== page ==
Last Friday, a popular student pub in Ottawa saw its harmonious early afternoon atmosphere interrupted by a motley mix of faculty and graduate students, awash in soccer gear and grass stains. The faculty, aided by a bold conspiracy of PhD candidates, had -- once again -- defeated the students at the annual soccer game. As attention turned to celebratory rounds of drinks, I found myself next to an expert in a particularly tricky, and periodically controversial, policy area.
"It's very difficult to win the social media war," he said about the policy suggestions he has built from his research, "You can't play by the rules of the journals."
He means academic journals. Peer-reviewed publications. The holy grails for up 'n coming academics and the crosses born by established ones. They have relatively clear rules: if you are answering a new question, or an old question in a new way, then please submit. Your answer and, crucially, how you found it, will face scrutiny from your peers. If the results are deemed important to the field in question, and suggested changes have been made, your work will be published. A few eyes may read it and, if they find fault with any of your findings, can go through the same process to address them.
Not so on social media. Here the rules -- to the degree that there are any -- for making arguments are so foreign to academics that many of them stay away. My pub friend struggles on in this anarchistic world of blogs, tweets, Facebook shares and op-eds, but it isn't easy. He lays out the evidence-based case behind his policy prescriptions, the net costs and benefits and, to his credit, the strongest arguments against his own. He even avoids academic jargon. Yet this strategy does not work online. The groups opposing his suggestions, in this case rather powerful ones, have no interest in a fair fight. They win by setting up caricatures of arguments opposing their own and beating all credibility out of them.
The construction of opposing perspectives in extreme or vulnerable ways is nothing novel. Most of us do it. It's how we protect how we see the world. Learning how not to do this is the one thing a good Arts education does better than almost anything else. And it is the one thing the best academics do better than almost anyone else. They build up their research, always mindful of what the smartest person with an alternative perspective would have to say about it. And that's why we need them to engage the world outside of their classes and their journals.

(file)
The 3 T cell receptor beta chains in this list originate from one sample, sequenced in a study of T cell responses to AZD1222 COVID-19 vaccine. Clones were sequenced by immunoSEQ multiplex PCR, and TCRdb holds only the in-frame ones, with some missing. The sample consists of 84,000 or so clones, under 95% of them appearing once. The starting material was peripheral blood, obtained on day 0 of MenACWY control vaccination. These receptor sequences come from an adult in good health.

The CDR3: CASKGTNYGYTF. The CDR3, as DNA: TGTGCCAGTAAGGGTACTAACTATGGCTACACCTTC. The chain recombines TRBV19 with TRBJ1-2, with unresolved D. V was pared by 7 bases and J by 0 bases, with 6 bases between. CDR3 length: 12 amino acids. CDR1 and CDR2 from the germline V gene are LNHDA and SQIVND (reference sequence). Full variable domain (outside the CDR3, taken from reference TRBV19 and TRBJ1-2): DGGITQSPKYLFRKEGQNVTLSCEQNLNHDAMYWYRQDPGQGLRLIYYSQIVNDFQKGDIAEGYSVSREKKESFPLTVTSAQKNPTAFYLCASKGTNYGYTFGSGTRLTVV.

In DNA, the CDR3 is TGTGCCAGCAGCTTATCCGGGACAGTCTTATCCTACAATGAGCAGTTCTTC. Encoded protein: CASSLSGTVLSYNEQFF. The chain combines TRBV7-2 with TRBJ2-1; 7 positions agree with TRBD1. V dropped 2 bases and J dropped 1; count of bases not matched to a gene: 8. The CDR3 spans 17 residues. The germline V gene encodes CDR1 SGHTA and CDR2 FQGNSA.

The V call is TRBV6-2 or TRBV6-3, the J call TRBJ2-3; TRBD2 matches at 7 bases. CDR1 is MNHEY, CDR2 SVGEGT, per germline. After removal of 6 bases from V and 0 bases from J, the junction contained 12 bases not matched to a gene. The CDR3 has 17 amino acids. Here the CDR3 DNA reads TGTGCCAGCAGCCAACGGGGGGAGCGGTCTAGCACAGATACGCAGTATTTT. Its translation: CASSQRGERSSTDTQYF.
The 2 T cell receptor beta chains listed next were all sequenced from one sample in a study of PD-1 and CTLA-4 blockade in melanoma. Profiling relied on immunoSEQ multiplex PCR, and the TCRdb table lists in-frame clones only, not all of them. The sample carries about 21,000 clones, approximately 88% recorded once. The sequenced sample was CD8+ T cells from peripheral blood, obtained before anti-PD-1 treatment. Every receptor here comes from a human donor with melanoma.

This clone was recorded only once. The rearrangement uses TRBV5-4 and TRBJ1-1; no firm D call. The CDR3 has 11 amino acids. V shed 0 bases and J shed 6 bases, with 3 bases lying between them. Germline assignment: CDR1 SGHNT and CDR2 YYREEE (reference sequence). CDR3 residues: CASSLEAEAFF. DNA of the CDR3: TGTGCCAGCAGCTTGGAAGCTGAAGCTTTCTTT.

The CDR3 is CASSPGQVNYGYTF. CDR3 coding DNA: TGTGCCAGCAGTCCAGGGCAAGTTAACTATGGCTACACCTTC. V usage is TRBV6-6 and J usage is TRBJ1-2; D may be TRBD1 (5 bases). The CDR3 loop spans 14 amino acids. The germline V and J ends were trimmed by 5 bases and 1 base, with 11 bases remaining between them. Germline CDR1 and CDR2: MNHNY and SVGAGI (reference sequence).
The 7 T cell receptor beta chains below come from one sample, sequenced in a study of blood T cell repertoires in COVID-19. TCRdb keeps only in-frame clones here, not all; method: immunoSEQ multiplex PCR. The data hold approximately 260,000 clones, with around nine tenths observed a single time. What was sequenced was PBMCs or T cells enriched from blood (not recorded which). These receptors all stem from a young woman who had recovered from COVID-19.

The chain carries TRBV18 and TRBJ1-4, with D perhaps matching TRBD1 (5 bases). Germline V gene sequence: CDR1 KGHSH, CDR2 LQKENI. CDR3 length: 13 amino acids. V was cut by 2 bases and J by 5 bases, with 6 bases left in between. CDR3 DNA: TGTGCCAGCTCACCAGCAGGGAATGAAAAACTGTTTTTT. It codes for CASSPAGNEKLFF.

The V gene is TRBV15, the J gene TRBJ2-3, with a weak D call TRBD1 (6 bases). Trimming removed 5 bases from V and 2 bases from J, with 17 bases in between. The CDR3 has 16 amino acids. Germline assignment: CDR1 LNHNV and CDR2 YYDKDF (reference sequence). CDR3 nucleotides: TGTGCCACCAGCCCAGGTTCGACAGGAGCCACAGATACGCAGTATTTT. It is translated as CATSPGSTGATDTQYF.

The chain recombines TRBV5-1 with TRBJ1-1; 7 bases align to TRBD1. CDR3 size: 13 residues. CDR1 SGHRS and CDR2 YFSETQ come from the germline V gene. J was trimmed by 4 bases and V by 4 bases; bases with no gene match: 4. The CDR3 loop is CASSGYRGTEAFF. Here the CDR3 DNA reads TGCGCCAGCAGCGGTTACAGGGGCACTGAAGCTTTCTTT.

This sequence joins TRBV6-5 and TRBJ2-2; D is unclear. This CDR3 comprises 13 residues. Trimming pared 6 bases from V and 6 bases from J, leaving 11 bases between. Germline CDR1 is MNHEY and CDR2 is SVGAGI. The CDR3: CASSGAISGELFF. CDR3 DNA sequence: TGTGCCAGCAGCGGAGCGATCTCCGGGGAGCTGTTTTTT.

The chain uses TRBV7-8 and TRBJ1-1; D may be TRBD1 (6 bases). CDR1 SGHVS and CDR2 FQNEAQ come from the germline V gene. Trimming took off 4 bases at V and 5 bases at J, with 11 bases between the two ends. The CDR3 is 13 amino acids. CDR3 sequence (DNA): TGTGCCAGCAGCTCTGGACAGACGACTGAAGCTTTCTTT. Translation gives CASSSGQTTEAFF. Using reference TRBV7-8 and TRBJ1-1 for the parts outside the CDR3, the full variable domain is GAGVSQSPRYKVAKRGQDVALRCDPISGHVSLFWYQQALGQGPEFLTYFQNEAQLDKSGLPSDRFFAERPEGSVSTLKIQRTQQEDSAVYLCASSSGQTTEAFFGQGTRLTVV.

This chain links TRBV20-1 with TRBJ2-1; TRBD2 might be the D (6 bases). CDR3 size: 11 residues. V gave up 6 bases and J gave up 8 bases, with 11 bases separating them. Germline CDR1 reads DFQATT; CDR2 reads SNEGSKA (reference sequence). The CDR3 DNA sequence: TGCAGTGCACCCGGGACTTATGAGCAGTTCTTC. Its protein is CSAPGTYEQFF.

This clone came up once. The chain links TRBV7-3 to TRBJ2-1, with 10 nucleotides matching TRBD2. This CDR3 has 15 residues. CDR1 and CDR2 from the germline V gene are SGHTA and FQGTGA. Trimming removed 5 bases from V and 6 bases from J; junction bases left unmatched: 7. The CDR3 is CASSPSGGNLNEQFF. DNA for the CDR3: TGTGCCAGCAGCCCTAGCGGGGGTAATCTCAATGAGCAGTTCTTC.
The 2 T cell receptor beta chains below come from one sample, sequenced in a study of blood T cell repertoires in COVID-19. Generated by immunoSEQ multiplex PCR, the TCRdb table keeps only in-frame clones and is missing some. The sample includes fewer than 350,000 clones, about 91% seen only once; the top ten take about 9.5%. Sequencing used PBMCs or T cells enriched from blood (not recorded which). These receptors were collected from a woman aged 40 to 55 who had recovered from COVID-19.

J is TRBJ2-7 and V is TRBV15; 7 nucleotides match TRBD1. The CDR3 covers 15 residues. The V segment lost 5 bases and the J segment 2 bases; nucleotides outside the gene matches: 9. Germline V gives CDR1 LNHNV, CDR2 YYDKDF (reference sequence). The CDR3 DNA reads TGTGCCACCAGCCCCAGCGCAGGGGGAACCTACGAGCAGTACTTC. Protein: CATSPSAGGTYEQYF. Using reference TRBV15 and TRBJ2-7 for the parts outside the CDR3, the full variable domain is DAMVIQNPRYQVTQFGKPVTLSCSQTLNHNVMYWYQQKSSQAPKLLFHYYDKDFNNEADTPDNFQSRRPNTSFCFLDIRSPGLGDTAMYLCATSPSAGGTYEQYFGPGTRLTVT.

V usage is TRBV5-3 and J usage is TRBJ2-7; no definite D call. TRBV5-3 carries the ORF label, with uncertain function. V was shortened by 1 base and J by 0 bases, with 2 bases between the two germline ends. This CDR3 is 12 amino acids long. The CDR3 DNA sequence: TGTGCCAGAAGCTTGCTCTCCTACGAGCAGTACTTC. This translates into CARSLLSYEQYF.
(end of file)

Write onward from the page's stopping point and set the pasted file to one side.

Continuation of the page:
A few weeks ago I attended a political science conference in Banff, Alberta, where two research projects in particular struck me. The first, by Dr. Royce Koop from the University of Manitoba and Dr. Heather Bastedo of Queen's University, closely observed Members of Parliament in their constituencies and in Ottawa over an extended period of time. They demonstrated that MPs are by no means wearing their partisan hats 24/7, that much of their work entail nitty-gritty public service (i.e. helping constituents on immigration issues, clarifying tax questions, etc.), and that their day-to-day representation of Canadians is not defined by simply following the party whip's orders on Parliament Hill.
The second project, by Dr. J.P. Lewis from the University of New Brunswick, used 71 semi-structured interviews with ministers and staff that worked under four different Prime Ministers to challenge the almost sacred belief among media and many Canadians that only the Prime Minister's Office holds power in Ottawa.
Here were two projects that methodically approached key assumptions in Canadian politics and, with rigorous research methodologies, arrived at answers that, if not flat out contradict, at least severely challenge, how political representation is perceived in this country. Yet most Canadians may never hear of them. Not all academics have the energy or the desire to make their cases on platforms that circulate widely and organically among the rest of the populace. The tragedy here is that the apparent disillusionment many Canadians feel about their politics will continue despite rather impressive evidence that the picture is more rosy -- or at least more nuanced -- than often thought.
Not every professor can be an Indiana Jones in the sense of practicing in the field they research. And many of them shouldn't be. Public administration by definition sees theory and practice meet halfway, but many other fields benefit from having individuals allocate most of their time to research (quite clearly the hard sciences, but also, for example, empirical work in social psychology or theory development in political philosophy). But all professors should be cognizant of the relevance their research holds for society beyond the journals, and the responsibility they have for sharing this research. If their work does not take the metaphorical form of Harrison Ford in a cowboy hat, sweeping through and engaging with the real world, then what's the point?